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A heavy metal may be threatening public safety in Baltimore

A heavy metal may be threatening public safety in Baltimore

BALTIMORE (WBFF)-- Unrest, guns, and light prison sentences are blamed for more crime in Baltimore. But an environmental threat may also explain city violence.

Kim Smith, is a mother of four. Her youngest son, Cecil, looked up to his two brothers.

“If they climbed the wall, he was going to climb the wall,” Kim remembers.

Kim says the window sills and floor boards along those walls were covered with lead paint. All four of her children suffered lead poisoning. Cecil, and his brother, Charles, got the worst of it.

Cecil dropped out of school. He was arrested for robbery, and spent eighteen months in prison.

“I think it actually does something to their brain."

"They don’t recognize some of the things they are doing,” Kim says of Cecil’s lead poisoning.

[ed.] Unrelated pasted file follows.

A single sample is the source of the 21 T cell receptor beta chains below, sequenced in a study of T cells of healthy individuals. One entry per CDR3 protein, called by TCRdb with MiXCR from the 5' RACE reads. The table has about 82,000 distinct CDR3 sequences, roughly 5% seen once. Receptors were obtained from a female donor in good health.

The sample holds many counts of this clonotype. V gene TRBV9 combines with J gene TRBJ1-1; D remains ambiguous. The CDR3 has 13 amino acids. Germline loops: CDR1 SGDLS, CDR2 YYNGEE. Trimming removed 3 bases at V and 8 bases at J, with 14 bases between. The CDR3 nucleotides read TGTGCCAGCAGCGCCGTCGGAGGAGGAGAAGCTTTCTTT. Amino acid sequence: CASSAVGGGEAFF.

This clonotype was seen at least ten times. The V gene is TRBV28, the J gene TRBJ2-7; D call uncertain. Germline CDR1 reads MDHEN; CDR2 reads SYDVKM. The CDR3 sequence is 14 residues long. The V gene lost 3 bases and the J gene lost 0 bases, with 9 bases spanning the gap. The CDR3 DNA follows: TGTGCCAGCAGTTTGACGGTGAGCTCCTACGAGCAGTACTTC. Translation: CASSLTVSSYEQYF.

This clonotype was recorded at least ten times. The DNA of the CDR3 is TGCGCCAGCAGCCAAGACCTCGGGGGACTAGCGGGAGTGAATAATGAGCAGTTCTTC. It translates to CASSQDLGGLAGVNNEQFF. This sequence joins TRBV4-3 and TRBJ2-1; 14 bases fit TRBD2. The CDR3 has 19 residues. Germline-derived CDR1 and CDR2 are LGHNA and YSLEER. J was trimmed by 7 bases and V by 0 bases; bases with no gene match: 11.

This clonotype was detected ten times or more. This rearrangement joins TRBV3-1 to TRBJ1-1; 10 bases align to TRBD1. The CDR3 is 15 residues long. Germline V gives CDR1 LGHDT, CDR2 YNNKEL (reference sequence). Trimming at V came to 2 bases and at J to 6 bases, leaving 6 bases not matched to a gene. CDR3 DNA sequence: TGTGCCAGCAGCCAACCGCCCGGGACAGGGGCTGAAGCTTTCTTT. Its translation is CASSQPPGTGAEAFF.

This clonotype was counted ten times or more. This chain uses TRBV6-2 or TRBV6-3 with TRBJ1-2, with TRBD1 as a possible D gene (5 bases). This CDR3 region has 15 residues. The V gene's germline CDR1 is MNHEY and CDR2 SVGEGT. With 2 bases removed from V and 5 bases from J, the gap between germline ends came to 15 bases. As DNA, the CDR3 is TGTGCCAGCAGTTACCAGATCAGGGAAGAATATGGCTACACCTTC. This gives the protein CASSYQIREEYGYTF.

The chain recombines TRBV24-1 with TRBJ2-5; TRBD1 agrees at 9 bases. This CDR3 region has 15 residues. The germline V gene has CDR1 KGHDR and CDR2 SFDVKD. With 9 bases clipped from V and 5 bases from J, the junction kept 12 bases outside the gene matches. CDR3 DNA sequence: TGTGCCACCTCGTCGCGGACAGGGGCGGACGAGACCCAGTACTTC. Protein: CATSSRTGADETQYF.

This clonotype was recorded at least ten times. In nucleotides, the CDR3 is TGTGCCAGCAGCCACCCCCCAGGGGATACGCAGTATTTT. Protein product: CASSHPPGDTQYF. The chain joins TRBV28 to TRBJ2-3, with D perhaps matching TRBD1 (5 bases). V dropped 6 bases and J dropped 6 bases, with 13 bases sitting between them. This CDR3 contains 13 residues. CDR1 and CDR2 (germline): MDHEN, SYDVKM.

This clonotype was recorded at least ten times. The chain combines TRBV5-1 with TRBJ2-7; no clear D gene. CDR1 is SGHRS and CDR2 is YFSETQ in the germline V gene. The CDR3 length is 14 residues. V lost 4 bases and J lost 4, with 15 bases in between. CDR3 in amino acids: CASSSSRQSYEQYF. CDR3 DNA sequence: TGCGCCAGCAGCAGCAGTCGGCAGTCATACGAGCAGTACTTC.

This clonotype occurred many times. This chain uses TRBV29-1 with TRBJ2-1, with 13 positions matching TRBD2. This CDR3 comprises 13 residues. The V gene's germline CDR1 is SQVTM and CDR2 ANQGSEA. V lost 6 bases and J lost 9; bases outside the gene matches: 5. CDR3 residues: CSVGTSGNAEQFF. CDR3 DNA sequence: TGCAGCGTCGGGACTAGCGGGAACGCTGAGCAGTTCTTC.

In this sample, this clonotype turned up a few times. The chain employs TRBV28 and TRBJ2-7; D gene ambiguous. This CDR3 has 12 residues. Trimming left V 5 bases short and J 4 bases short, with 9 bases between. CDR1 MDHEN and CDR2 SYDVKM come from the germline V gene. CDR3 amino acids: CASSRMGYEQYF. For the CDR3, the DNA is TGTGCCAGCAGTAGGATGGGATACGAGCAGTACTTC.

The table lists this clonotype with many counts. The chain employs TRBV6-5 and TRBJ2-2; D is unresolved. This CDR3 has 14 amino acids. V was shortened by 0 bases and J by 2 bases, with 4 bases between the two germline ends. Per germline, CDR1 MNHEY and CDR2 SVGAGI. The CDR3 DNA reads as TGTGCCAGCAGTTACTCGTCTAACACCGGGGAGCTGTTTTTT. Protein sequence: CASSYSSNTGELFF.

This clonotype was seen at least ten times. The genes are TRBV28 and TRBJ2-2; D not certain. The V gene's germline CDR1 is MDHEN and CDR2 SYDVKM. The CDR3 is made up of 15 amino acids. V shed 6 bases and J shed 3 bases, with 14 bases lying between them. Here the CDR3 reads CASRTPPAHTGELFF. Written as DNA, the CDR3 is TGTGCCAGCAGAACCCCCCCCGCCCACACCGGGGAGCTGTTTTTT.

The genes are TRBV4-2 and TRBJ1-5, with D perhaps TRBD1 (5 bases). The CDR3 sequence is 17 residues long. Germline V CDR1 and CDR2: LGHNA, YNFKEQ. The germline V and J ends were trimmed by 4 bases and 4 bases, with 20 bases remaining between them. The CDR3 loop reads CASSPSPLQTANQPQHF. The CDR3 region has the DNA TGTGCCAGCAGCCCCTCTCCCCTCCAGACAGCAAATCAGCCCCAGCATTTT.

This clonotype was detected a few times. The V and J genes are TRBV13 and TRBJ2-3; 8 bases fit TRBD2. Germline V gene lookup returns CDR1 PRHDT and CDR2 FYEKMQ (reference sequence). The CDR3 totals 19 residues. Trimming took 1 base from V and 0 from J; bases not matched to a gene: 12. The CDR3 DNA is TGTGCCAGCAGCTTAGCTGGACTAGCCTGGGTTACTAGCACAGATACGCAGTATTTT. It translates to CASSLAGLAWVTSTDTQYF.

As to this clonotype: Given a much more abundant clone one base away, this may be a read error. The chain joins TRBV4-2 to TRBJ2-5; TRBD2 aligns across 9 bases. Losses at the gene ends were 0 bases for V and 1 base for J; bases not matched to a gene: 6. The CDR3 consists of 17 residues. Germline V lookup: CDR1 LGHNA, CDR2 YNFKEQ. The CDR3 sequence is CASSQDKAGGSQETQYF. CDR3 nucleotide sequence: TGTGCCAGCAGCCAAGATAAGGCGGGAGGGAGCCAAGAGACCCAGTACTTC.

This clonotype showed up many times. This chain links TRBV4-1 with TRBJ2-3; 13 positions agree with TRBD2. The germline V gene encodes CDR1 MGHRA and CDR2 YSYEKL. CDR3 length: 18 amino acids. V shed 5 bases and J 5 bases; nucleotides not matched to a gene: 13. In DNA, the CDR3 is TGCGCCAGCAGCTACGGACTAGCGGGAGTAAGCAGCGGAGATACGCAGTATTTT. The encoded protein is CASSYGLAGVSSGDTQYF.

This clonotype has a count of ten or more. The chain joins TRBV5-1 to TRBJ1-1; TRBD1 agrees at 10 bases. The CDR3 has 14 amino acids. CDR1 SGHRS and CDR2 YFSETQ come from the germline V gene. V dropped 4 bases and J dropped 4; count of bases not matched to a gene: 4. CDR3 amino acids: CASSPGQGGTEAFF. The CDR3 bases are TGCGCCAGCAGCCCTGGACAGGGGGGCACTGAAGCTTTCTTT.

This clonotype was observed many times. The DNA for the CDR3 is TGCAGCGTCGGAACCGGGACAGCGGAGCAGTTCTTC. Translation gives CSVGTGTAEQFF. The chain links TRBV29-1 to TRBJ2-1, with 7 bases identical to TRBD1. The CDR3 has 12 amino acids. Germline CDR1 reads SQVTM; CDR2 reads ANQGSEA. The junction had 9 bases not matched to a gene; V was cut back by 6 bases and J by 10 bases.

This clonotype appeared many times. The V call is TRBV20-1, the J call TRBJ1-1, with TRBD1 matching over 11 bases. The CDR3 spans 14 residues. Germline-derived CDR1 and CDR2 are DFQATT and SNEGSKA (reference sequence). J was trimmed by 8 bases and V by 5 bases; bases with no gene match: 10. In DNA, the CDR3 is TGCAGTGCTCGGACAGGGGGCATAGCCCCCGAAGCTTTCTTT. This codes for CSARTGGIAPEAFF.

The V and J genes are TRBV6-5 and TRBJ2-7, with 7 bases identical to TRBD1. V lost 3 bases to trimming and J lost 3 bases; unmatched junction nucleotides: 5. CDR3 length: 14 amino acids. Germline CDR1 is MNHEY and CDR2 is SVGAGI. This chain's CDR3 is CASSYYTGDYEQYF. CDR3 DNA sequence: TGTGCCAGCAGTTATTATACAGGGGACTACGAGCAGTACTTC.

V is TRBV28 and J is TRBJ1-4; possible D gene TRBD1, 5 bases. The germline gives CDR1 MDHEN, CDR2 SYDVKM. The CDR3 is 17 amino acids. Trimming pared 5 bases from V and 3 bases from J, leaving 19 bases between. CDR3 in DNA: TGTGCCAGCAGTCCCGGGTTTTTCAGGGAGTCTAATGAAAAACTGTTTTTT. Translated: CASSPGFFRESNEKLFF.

When a child is poisoned by lead, the heavy metal circulates through the bloodstream, bone, and brain. Over time, lead affects the pre-frontal cortex, the part of the brain we use to make good decisions.

The head of the lead program at the Mt. Washington Pediatric Hospital, says that brain injury can lead to aggressive behavior.

“There has been shown a correlation with lead poisoning and the violence in Baltimore,”

Nurse Practitioner Barbara Moore says, along with other factors like education and family life.

Research going back to the 1940’s cites a pattern of violence committed by lead poisoned teens and young adults, but some research disagrees on a direct link between the two.

A 2009 study from the University of Otago in New Zealand, calls the association “somewhat weak.”

Attorney Nicholas Szokoly has worked on over 400 lead poisoning lawsuits. He says the link between lead and violence isn’t in question, but “it isn’t like you can pick lead out of a lineup and say, ah ha! That’s the guy right there.”

When Cecil was released from prison, he got a job moving furniture. About a year after his release, he got into an argument in East Baltimore, and was murdered. His case remains unsolved.

For Cecil’s mom, the link between lead poisoning and violence is undeniable, and she points to her son’s violent crime, and death, as proof.

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